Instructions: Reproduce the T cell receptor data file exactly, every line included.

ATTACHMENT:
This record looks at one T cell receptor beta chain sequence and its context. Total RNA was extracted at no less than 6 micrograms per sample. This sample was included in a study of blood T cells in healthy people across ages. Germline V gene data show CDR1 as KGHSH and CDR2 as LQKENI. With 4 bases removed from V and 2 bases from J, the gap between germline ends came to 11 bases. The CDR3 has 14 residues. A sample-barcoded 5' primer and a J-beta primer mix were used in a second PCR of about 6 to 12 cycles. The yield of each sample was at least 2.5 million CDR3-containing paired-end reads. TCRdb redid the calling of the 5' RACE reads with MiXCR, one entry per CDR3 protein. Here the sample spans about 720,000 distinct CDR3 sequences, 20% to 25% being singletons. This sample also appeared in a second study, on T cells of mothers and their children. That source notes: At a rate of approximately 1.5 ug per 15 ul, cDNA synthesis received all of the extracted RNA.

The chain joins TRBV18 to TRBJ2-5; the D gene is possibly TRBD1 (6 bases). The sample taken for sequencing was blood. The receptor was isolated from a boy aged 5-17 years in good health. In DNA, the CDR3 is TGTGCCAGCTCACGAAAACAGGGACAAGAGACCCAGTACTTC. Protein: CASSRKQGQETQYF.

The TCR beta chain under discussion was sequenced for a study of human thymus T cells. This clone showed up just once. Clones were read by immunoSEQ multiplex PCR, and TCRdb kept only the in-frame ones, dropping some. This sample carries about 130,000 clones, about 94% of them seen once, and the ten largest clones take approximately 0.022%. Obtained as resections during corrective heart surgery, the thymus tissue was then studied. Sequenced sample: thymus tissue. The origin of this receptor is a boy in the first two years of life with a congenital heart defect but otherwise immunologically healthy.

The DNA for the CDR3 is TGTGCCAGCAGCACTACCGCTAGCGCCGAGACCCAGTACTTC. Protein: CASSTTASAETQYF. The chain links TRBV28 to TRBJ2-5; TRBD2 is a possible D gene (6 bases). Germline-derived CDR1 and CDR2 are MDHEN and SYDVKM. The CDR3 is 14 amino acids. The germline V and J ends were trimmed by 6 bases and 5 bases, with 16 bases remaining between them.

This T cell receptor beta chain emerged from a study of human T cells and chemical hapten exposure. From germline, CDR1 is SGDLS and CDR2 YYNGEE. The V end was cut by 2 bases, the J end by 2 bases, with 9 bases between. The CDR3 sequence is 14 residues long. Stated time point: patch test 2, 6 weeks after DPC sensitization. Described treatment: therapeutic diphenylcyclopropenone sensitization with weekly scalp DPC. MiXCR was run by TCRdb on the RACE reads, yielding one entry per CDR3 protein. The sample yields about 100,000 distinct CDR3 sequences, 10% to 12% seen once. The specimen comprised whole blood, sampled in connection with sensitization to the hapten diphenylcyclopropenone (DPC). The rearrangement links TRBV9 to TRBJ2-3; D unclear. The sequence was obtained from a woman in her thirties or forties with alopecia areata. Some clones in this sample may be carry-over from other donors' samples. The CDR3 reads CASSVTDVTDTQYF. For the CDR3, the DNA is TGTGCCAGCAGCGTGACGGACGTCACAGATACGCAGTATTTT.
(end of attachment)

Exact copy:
This record looks at one T cell receptor beta chain sequence and its context. Total RNA was extracted at no less than 6 micrograms per sample. This sample was included in a study of blood T cells in healthy people across ages. Germline V gene data show CDR1 as KGHSH and CDR2 as LQKENI. With 4 bases removed from V and 2 bases from J, the gap between germline ends came to 11 bases. The CDR3 has 14 residues. A sample-barcoded 5' primer and a J-beta primer mix were used in a second PCR of about 6 to 12 cycles. The yield of each sample was at least 2.5 million CDR3-containing paired-end reads. TCRdb redid the calling of the 5' RACE reads with MiXCR, one entry per CDR3 protein. Here the sample spans about 720,000 distinct CDR3 sequences, 20% to 25% being singletons. This sample also appeared in a second study, on T cells of mothers and their children. That source notes: At a rate of approximately 1.5 ug per 15 ul, cDNA synthesis received all of the extracted RNA.

The chain joins TRBV18 to TRBJ2-5; the D gene is possibly TRBD1 (6 bases). The sample taken for sequencing was blood. The receptor was isolated from a boy aged 5-17 years in good health. In DNA, the CDR3 is TGTGCCAGCTCACGAAAACAGGGACAAGAGACCCAGTACTTC. Protein: CASSRKQGQETQYF.

The TCR beta chain under discussion was sequenced for a study of human thymus T cells. This clone showed up just once. Clones were read by immunoSEQ multiplex PCR, and TCRdb kept only the in-frame ones, dropping some. This sample carries about 130,000 clones, about 94% of them seen once, and the ten largest clones take approximately 0.022%. Obtained as resections during corrective heart surgery, the thymus tissue was then studied. Sequenced sample: thymus tissue. The origin of this receptor is a boy in the first two years of life with a congenital heart defect but otherwise immunologically healthy.

The DNA for the CDR3 is TGTGCCAGCAGCACTACCGCTAGCGCCGAGACCCAGTACTTC. Protein: CASSTTASAETQYF. The chain links TRBV28 to TRBJ2-5; TRBD2 is a possible D gene (6 bases). Germline-derived CDR1 and CDR2 are MDHEN and SYDVKM. The CDR3 is 14 amino acids. The germline V and J ends were trimmed by 6 bases and 5 bases, with 16 bases remaining between them.

This T cell receptor beta chain emerged from a study of human T cells and chemical hapten exposure. From germline, CDR1 is SGDLS and CDR2 YYNGEE. The V end was cut by 2 bases, the J end by 2 bases, with 9 bases between. The CDR3 sequence is 14 residues long. Stated time point: patch test 2, 6 weeks after DPC sensitization. Described treatment: therapeutic diphenylcyclopropenone sensitization with weekly scalp DPC. MiXCR was run by TCRdb on the RACE reads, yielding one entry per CDR3 protein. The sample yields about 100,000 distinct CDR3 sequences, 10% to 12% seen once. The specimen comprised whole blood, sampled in connection with sensitization to the hapten diphenylcyclopropenone (DPC). The rearrangement links TRBV9 to TRBJ2-3; D unclear. The sequence was obtained from a woman in her thirties or forties with alopecia areata. Some clones in this sample may be carry-over from other donors' samples. The CDR3 reads CASSVTDVTDTQYF. For the CDR3, the DNA is TGTGCCAGCAGCGTGACGGACGTCACAGATACGCAGTATTTT.